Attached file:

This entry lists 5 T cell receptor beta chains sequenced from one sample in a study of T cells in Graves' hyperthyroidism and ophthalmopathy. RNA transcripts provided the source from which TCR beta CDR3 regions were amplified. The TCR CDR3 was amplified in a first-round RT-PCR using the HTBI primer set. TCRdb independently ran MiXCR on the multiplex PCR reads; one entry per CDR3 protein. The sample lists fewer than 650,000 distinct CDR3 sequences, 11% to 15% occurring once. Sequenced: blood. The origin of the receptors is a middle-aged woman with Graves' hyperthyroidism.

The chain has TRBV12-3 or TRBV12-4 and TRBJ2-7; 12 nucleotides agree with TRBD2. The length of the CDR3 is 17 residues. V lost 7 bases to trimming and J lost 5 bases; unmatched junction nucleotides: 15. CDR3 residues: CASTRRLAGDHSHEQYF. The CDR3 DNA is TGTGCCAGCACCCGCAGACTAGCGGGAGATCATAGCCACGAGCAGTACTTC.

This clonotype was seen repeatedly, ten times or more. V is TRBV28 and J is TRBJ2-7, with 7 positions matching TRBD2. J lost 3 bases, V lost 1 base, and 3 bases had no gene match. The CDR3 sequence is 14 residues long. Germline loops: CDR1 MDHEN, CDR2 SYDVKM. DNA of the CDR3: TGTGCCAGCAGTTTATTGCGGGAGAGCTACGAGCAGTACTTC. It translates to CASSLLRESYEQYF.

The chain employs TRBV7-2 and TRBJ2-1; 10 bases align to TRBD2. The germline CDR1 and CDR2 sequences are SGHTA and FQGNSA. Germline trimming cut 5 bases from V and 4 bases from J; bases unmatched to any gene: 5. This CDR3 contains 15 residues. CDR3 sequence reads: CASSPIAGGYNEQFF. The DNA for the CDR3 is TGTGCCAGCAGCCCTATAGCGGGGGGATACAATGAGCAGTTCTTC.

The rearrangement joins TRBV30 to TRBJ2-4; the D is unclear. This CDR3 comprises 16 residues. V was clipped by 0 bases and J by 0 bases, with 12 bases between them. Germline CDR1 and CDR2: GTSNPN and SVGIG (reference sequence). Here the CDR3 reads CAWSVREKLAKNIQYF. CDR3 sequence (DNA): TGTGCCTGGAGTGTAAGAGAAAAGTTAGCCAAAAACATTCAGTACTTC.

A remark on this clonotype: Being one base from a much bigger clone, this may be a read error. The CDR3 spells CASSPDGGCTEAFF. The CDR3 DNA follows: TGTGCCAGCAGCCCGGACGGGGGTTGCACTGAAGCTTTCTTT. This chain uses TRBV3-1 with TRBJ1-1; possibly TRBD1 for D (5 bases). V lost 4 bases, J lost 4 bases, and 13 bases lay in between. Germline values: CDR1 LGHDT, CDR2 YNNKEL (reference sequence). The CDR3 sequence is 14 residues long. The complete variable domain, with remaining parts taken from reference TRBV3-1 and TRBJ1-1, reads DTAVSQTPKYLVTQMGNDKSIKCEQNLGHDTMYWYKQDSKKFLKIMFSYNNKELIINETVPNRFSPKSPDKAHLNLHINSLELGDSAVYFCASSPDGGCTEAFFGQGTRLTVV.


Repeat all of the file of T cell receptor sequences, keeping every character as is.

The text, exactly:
This entry lists 5 T cell receptor beta chains sequenced from one sample in a study of T cells in Graves' hyperthyroidism and ophthalmopathy. RNA transcripts provided the source from which TCR beta CDR3 regions were amplified. The TCR CDR3 was amplified in a first-round RT-PCR using the HTBI primer set. TCRdb independently ran MiXCR on the multiplex PCR reads; one entry per CDR3 protein. The sample lists fewer than 650,000 distinct CDR3 sequences, 11% to 15% occurring once. Sequenced: blood. The origin of the receptors is a middle-aged woman with Graves' hyperthyroidism.

The chain has TRBV12-3 or TRBV12-4 and TRBJ2-7; 12 nucleotides agree with TRBD2. The length of the CDR3 is 17 residues. V lost 7 bases to trimming and J lost 5 bases; unmatched junction nucleotides: 15. CDR3 residues: CASTRRLAGDHSHEQYF. The CDR3 DNA is TGTGCCAGCACCCGCAGACTAGCGGGAGATCATAGCCACGAGCAGTACTTC.

This clonotype was seen repeatedly, ten times or more. V is TRBV28 and J is TRBJ2-7, with 7 positions matching TRBD2. J lost 3 bases, V lost 1 base, and 3 bases had no gene match. The CDR3 sequence is 14 residues long. Germline loops: CDR1 MDHEN, CDR2 SYDVKM. DNA of the CDR3: TGTGCCAGCAGTTTATTGCGGGAGAGCTACGAGCAGTACTTC. It translates to CASSLLRESYEQYF.

The chain employs TRBV7-2 and TRBJ2-1; 10 bases align to TRBD2. The germline CDR1 and CDR2 sequences are SGHTA and FQGNSA. Germline trimming cut 5 bases from V and 4 bases from J; bases unmatched to any gene: 5. This CDR3 contains 15 residues. CDR3 sequence reads: CASSPIAGGYNEQFF. The DNA for the CDR3 is TGTGCCAGCAGCCCTATAGCGGGGGGATACAATGAGCAGTTCTTC.

The rearrangement joins TRBV30 to TRBJ2-4; the D is unclear. This CDR3 comprises 16 residues. V was clipped by 0 bases and J by 0 bases, with 12 bases between them. Germline CDR1 and CDR2: GTSNPN and SVGIG (reference sequence). Here the CDR3 reads CAWSVREKLAKNIQYF. CDR3 sequence (DNA): TGTGCCTGGAGTGTAAGAGAAAAGTTAGCCAAAAACATTCAGTACTTC.

A remark on this clonotype: Being one base from a much bigger clone, this may be a read error. The CDR3 spells CASSPDGGCTEAFF. The CDR3 DNA follows: TGTGCCAGCAGCCCGGACGGGGGTTGCACTGAAGCTTTCTTT. This chain uses TRBV3-1 with TRBJ1-1; possibly TRBD1 for D (5 bases). V lost 4 bases, J lost 4 bases, and 13 bases lay in between. Germline values: CDR1 LGHDT, CDR2 YNNKEL (reference sequence). The CDR3 sequence is 14 residues long. The complete variable domain, with remaining parts taken from reference TRBV3-1 and TRBJ1-1, reads DTAVSQTPKYLVTQMGNDKSIKCEQNLGHDTMYWYKQDSKKFLKIMFSYNNKELIINETVPNRFSPKSPDKAHLNLHINSLELGDSAVYFCASSPDGGCTEAFFGQGTRLTVV.